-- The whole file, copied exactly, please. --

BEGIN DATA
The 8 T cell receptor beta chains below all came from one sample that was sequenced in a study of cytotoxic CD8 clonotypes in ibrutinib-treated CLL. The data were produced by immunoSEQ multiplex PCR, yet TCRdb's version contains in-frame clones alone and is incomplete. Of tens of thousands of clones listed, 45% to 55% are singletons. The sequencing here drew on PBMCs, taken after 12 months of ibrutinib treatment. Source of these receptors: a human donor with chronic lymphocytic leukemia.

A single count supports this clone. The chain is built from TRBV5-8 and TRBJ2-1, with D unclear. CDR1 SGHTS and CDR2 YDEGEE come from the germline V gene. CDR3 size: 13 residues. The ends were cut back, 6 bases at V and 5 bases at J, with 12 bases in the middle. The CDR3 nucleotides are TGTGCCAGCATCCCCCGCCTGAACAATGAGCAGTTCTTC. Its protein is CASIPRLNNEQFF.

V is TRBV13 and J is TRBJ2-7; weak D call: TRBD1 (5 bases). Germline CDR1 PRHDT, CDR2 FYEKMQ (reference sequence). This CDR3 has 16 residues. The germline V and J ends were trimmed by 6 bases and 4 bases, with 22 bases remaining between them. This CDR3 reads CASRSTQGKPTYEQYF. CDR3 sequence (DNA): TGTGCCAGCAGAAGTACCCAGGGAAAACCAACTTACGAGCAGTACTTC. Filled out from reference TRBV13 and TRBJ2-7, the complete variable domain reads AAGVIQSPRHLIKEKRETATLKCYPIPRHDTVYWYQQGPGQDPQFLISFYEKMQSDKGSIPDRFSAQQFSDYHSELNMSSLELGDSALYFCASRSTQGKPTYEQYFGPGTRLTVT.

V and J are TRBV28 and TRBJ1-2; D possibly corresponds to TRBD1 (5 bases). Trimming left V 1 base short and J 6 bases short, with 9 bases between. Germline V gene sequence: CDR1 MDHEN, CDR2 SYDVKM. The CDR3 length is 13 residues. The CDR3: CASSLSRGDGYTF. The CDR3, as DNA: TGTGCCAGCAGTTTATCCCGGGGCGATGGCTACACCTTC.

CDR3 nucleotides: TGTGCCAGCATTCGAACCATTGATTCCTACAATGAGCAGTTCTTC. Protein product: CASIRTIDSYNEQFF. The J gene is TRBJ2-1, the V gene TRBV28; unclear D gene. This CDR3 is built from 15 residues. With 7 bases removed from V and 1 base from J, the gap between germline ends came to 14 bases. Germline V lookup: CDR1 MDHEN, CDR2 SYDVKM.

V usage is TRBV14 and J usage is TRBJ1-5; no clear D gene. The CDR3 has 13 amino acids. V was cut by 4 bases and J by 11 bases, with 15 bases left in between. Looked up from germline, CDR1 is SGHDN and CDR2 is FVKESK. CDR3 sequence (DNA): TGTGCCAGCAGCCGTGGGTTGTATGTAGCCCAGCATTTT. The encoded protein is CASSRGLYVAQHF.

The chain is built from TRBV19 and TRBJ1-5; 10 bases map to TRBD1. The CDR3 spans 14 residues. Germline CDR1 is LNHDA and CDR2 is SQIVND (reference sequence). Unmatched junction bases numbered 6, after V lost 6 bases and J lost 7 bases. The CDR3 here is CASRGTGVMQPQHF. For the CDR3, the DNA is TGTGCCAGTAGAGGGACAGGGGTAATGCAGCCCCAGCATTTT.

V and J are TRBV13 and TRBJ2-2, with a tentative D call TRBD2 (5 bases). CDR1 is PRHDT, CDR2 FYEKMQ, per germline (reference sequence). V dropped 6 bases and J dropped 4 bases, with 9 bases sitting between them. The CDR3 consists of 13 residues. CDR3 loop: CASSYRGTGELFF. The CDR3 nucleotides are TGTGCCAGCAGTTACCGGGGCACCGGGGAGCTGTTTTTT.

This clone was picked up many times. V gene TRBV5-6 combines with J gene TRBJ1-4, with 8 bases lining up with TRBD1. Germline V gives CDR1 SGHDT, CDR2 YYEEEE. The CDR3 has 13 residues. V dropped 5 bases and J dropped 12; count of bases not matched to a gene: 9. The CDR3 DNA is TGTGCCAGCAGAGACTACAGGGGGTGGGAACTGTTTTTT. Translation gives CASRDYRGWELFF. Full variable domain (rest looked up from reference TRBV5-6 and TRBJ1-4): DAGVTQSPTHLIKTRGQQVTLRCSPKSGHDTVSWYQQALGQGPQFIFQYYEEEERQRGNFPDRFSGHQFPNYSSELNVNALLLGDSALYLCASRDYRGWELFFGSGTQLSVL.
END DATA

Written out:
The 8 T cell receptor beta chains below all came from one sample that was sequenced in a study of cytotoxic CD8 clonotypes in ibrutinib-treated CLL. The data were produced by immunoSEQ multiplex PCR, yet TCRdb's version contains in-frame clones alone and is incomplete. Of tens of thousands of clones listed, 45% to 55% are singletons. The sequencing here drew on PBMCs, taken after 12 months of ibrutinib treatment. Source of these receptors: a human donor with chronic lymphocytic leukemia.

A single count supports this clone. The chain is built from TRBV5-8 and TRBJ2-1, with D unclear. CDR1 SGHTS and CDR2 YDEGEE come from the germline V gene. CDR3 size: 13 residues. The ends were cut back, 6 bases at V and 5 bases at J, with 12 bases in the middle. The CDR3 nucleotides are TGTGCCAGCATCCCCCGCCTGAACAATGAGCAGTTCTTC. Its protein is CASIPRLNNEQFF.

V is TRBV13 and J is TRBJ2-7; weak D call: TRBD1 (5 bases). Germline CDR1 PRHDT, CDR2 FYEKMQ (reference sequence). This CDR3 has 16 residues. The germline V and J ends were trimmed by 6 bases and 4 bases, with 22 bases remaining between them. This CDR3 reads CASRSTQGKPTYEQYF. CDR3 sequence (DNA): TGTGCCAGCAGAAGTACCCAGGGAAAACCAACTTACGAGCAGTACTTC. Filled out from reference TRBV13 and TRBJ2-7, the complete variable domain reads AAGVIQSPRHLIKEKRETATLKCYPIPRHDTVYWYQQGPGQDPQFLISFYEKMQSDKGSIPDRFSAQQFSDYHSELNMSSLELGDSALYFCASRSTQGKPTYEQYFGPGTRLTVT.

V and J are TRBV28 and TRBJ1-2; D possibly corresponds to TRBD1 (5 bases). Trimming left V 1 base short and J 6 bases short, with 9 bases between. Germline V gene sequence: CDR1 MDHEN, CDR2 SYDVKM. The CDR3 length is 13 residues. The CDR3: CASSLSRGDGYTF. The CDR3, as DNA: TGTGCCAGCAGTTTATCCCGGGGCGATGGCTACACCTTC.

CDR3 nucleotides: TGTGCCAGCATTCGAACCATTGATTCCTACAATGAGCAGTTCTTC. Protein product: CASIRTIDSYNEQFF. The J gene is TRBJ2-1, the V gene TRBV28; unclear D gene. This CDR3 is built from 15 residues. With 7 bases removed from V and 1 base from J, the gap between germline ends came to 14 bases. Germline V lookup: CDR1 MDHEN, CDR2 SYDVKM.

V usage is TRBV14 and J usage is TRBJ1-5; no clear D gene. The CDR3 has 13 amino acids. V was cut by 4 bases and J by 11 bases, with 15 bases left in between. Looked up from germline, CDR1 is SGHDN and CDR2 is FVKESK. CDR3 sequence (DNA): TGTGCCAGCAGCCGTGGGTTGTATGTAGCCCAGCATTTT. The encoded protein is CASSRGLYVAQHF.

The chain is built from TRBV19 and TRBJ1-5; 10 bases map to TRBD1. The CDR3 spans 14 residues. Germline CDR1 is LNHDA and CDR2 is SQIVND (reference sequence). Unmatched junction bases numbered 6, after V lost 6 bases and J lost 7 bases. The CDR3 here is CASRGTGVMQPQHF. For the CDR3, the DNA is TGTGCCAGTAGAGGGACAGGGGTAATGCAGCCCCAGCATTTT.

V and J are TRBV13 and TRBJ2-2, with a tentative D call TRBD2 (5 bases). CDR1 is PRHDT, CDR2 FYEKMQ, per germline (reference sequence). V dropped 6 bases and J dropped 4 bases, with 9 bases sitting between them. The CDR3 consists of 13 residues. CDR3 loop: CASSYRGTGELFF. The CDR3 nucleotides are TGTGCCAGCAGTTACCGGGGCACCGGGGAGCTGTTTTTT.

This clone was picked up many times. V gene TRBV5-6 combines with J gene TRBJ1-4, with 8 bases lining up with TRBD1. Germline V gives CDR1 SGHDT, CDR2 YYEEEE. The CDR3 has 13 residues. V dropped 5 bases and J dropped 12; count of bases not matched to a gene: 9. The CDR3 DNA is TGTGCCAGCAGAGACTACAGGGGGTGGGAACTGTTTTTT. Translation gives CASRDYRGWELFF. Full variable domain (rest looked up from reference TRBV5-6 and TRBJ1-4): DAGVTQSPTHLIKTRGQQVTLRCSPKSGHDTVSWYQQALGQGPQFIFQYYEEEERQRGNFPDRFSGHQFPNYSSELNVNALLLGDSALYLCASRDYRGWELFFGSGTQLSVL.